The lights are on
What new ideas the game brings to the table and how well old ideas are presented.
How good a game looks, taking into account any flaws such as bad collision or pop-up.
Does the game’s music and sound effects get you involved or do they make you resolve to always play with the volume down?
Basically, the controller to human interface. The less you think about the hunk of plastic in your hands, the better the playability.
Flat out, just how fun the game is to play. The most important factor in rating a game.
Most players will likely spend the first six hours of Assassin’s Creed III wrapping their heads around the profound size and ambition of the game. Ubisoft Montreal and its sister studios around the world have crafted a prodigious and complex game rich in theme-driven storytelling and diverse gameplay. From riding the towering waves of the Atlantic as they crash against your ship to witnessing the first shots of the American Revolution – and on to the conclusion of the present-day storyline introduced in the first franchise entry – Assassin’s Creed III delivers everything the series has promised, and throws in a little more for good measure.
Stay for the Credits
Assassin’s Creed’s greatest allure has always been melding real history with a conspiracy-laden fiction, and colonial America is rife with moments, personalities, and events worth exploring. Colonial-era Boston and New York are the liveliest and most authentic open cities I’ve encountered in a game, from the squealing pigs to the newsboys hawking papers. The wilderness that separates the two is vast, and filled with plenty to do. Many missions are set in the frontier, and in between those missions you can hunt animals, bring down enemy forts, climb cliffs and trees, and explore hidden caves, just to name a few of many diversions. As an open wilderness zone, the frontier shines, though long runs to mission objectives can get tedious. Everywhere you go exhibits dynamic weather effects, and the world feels more varied and alive as you witness its passage from summer to winter and back again.
Along with providing a greater sense of place than its predecessors, Assassin’s Creed III is more deeply rooted in historical time as well. If new hero Connor isn’t involved in every memorable moment of the American Revolution, it’s only because he can only be in one place at a time. Flinging boxes of tea into the Boston Harbor and running between cannon blasts at Bunker Hill, the game feels more cinematic and scripted than it has before. Many times, this approach results in thrilling intensity, but some missions subtract from player agency by leading players along with a string of breadcrumb objectives. Other sequences recall the freeform assassination sequences of the first game in the series. An intriguing new approach to mission synchronization offers players more optional mission objectives, increasing replay value. Most of these objectives make the sequence play out in a cooler way, but a few seem contrary to the mission’s goals, like the need to perform a special type of assassination kill during a mission that is otherwise about stealth.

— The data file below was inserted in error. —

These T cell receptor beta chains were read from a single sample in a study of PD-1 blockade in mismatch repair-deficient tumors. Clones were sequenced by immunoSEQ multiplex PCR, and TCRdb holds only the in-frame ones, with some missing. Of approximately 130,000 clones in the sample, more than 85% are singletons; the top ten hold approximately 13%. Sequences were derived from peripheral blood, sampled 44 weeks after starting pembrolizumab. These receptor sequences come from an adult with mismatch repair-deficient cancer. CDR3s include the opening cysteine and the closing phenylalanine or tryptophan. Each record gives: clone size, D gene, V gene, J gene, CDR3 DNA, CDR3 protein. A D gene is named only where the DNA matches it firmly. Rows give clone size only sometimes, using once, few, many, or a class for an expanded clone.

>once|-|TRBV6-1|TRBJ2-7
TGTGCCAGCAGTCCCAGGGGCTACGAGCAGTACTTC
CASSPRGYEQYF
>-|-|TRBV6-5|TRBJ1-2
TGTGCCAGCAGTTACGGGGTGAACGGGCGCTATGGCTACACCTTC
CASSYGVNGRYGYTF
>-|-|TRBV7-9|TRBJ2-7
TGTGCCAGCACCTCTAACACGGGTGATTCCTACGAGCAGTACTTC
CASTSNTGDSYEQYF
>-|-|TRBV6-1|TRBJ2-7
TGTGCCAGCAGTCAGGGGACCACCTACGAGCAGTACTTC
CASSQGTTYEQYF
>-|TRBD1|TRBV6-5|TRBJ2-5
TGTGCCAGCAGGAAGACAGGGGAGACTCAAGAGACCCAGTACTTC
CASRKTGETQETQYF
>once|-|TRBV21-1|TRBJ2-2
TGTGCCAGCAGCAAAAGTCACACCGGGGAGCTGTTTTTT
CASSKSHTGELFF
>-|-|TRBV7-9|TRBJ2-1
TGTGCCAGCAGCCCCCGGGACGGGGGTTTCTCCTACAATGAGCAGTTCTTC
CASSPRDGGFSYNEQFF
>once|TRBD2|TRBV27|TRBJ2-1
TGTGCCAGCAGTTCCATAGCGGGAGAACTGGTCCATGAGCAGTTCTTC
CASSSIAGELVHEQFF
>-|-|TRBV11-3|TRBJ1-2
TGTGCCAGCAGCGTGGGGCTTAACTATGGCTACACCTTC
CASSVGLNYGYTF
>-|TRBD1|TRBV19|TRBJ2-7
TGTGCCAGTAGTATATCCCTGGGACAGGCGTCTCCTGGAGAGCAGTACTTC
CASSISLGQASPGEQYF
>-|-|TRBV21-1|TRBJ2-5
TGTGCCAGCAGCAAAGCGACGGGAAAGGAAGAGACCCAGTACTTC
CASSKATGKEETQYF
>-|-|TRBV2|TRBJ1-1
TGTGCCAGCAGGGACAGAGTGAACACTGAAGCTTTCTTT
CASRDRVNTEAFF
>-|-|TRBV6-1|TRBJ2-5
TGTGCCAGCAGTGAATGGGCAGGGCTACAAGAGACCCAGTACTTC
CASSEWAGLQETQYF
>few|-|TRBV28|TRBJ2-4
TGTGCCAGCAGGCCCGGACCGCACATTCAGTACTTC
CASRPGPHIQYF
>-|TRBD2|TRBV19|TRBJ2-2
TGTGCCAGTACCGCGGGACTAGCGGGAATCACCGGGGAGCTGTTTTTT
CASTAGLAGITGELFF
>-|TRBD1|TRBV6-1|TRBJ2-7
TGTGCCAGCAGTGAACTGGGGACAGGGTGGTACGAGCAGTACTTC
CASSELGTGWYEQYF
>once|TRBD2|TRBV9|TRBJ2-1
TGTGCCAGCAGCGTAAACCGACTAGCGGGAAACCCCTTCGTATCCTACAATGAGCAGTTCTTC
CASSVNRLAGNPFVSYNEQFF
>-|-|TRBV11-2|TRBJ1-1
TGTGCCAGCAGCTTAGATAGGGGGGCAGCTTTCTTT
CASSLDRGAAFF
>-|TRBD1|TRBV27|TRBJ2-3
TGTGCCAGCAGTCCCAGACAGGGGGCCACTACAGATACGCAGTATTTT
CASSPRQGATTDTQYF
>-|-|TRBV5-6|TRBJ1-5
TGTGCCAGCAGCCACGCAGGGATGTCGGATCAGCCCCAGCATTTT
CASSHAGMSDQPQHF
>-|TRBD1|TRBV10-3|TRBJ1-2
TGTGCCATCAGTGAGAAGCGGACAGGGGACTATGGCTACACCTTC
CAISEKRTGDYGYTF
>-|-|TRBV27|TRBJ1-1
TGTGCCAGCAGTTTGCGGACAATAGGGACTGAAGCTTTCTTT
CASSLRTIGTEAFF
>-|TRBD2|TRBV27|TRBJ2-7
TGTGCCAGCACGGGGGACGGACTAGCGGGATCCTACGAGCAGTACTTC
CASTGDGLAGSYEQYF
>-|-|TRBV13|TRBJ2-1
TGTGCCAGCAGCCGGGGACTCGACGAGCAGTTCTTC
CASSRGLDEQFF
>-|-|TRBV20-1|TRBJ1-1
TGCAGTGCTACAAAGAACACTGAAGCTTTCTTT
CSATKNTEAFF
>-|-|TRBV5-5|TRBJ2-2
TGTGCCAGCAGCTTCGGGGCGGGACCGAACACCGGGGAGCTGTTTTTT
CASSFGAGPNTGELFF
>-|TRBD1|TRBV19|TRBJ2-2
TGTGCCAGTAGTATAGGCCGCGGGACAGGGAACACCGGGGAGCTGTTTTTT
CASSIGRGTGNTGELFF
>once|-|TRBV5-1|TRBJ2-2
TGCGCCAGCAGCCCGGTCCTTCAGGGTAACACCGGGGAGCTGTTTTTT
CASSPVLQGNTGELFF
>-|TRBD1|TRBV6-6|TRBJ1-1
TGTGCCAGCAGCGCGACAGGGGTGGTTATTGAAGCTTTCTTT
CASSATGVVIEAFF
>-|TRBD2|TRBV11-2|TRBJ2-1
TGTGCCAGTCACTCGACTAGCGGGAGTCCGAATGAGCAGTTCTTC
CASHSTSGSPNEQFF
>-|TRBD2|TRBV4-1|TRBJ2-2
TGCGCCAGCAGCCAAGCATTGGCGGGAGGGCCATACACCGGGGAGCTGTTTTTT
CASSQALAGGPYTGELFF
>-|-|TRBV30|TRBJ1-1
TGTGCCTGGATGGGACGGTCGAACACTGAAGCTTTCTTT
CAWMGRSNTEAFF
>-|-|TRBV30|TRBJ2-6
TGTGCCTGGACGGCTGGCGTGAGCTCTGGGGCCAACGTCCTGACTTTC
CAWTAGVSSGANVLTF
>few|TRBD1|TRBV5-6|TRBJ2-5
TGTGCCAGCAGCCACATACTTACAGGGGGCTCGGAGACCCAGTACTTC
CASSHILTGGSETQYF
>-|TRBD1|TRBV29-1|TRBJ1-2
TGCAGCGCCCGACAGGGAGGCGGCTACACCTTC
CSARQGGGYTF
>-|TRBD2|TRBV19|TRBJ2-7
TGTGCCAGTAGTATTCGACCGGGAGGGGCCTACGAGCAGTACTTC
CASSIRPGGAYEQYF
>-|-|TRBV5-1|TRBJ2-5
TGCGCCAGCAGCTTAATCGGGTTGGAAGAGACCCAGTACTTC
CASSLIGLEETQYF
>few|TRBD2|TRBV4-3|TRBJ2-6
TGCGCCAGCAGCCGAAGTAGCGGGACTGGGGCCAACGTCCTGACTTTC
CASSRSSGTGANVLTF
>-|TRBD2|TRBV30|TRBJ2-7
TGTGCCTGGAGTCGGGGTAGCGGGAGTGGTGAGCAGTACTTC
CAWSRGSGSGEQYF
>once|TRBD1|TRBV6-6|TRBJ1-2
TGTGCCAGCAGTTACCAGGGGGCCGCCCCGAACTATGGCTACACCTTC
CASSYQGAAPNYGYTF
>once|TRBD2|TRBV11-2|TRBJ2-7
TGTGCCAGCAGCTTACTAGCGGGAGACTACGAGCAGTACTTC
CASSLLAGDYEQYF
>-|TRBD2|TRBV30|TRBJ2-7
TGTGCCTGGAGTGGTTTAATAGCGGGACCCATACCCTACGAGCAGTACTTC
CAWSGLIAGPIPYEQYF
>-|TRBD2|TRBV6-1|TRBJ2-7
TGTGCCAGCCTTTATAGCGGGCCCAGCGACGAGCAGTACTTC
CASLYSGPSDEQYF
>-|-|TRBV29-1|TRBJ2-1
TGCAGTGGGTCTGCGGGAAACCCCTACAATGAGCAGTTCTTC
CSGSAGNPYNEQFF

It’s a mistake to think about the game in terms of a critical path of core missions. Instead, Assassin’s Creed III excels by providing meaningful story-based content everywhere you turn. One main thread may provide the tale of Connor’s lifelong struggle against the Templars, but another line of missions describes his home life and the people who come to live beside him. A different story takes Connor out onto the seas of the Atlantic to confront a mysterious threat to the colonies. Yet another details how the men and women he gathers to join the Assassin order come to fight at his side.